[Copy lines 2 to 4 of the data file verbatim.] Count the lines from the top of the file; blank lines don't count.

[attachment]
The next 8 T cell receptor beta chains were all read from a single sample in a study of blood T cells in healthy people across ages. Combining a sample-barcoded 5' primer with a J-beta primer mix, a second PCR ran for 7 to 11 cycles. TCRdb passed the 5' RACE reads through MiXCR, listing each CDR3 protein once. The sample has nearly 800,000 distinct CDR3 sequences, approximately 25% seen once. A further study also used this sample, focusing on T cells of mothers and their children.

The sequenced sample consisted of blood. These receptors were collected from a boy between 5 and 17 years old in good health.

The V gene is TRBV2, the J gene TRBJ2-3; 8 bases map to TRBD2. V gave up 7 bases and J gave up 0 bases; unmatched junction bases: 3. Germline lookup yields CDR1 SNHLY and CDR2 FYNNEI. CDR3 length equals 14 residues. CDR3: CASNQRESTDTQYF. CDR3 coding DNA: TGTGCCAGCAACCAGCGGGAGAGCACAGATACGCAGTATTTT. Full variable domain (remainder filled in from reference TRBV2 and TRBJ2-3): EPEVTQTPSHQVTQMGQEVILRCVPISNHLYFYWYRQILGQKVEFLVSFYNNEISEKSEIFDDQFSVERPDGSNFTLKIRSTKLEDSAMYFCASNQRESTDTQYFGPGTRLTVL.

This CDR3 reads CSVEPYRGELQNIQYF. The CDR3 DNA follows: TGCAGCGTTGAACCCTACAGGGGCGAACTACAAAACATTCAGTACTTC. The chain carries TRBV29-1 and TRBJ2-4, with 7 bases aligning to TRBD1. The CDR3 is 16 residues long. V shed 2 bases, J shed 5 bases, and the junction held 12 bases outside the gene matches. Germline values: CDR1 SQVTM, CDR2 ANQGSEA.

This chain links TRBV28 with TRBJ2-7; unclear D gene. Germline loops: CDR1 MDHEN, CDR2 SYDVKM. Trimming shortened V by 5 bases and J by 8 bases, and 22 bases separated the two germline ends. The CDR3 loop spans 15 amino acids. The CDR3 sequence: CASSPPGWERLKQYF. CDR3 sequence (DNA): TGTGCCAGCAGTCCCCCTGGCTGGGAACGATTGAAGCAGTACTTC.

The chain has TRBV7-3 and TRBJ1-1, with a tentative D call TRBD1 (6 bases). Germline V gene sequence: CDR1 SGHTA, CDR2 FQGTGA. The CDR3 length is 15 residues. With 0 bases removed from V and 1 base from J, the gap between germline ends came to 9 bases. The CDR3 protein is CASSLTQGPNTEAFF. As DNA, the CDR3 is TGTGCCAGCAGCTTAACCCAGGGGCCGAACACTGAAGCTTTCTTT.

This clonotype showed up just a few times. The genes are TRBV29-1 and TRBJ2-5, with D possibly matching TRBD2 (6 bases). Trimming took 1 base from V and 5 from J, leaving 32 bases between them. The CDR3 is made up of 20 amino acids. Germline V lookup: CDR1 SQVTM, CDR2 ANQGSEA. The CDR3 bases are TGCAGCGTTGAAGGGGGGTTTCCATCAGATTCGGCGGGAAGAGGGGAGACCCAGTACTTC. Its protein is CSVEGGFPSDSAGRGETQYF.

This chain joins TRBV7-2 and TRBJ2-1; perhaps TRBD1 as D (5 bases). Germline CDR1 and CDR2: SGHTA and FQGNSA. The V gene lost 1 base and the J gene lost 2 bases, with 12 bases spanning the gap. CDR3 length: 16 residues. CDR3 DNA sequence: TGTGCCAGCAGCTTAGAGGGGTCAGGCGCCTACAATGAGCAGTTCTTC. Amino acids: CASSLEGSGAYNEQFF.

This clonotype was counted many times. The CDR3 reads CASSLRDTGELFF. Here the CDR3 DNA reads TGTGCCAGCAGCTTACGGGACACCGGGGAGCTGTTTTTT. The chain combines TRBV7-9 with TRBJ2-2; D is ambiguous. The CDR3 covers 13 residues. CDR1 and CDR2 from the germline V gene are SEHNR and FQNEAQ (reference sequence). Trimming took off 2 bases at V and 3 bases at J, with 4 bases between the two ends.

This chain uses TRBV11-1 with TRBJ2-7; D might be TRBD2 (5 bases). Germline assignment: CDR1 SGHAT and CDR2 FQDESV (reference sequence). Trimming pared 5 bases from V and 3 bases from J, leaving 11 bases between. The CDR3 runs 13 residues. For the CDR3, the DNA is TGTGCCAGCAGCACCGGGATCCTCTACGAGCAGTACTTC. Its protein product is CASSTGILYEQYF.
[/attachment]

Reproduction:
The sequenced sample consisted of blood. These receptors were collected from a boy between 5 and 17 years old in good health.

The V gene is TRBV2, the J gene TRBJ2-3; 8 bases map to TRBD2. V gave up 7 bases and J gave up 0 bases; unmatched junction bases: 3. Germline lookup yields CDR1 SNHLY and CDR2 FYNNEI. CDR3 length equals 14 residues. CDR3: CASNQRESTDTQYF. CDR3 coding DNA: TGTGCCAGCAACCAGCGGGAGAGCACAGATACGCAGTATTTT. Full variable domain (remainder filled in from reference TRBV2 and TRBJ2-3): EPEVTQTPSHQVTQMGQEVILRCVPISNHLYFYWYRQILGQKVEFLVSFYNNEISEKSEIFDDQFSVERPDGSNFTLKIRSTKLEDSAMYFCASNQRESTDTQYFGPGTRLTVL.

This CDR3 reads CSVEPYRGELQNIQYF. The CDR3 DNA follows: TGCAGCGTTGAACCCTACAGGGGCGAACTACAAAACATTCAGTACTTC. The chain carries TRBV29-1 and TRBJ2-4, with 7 bases aligning to TRBD1. The CDR3 is 16 residues long. V shed 2 bases, J shed 5 bases, and the junction held 12 bases outside the gene matches. Germline values: CDR1 SQVTM, CDR2 ANQGSEA.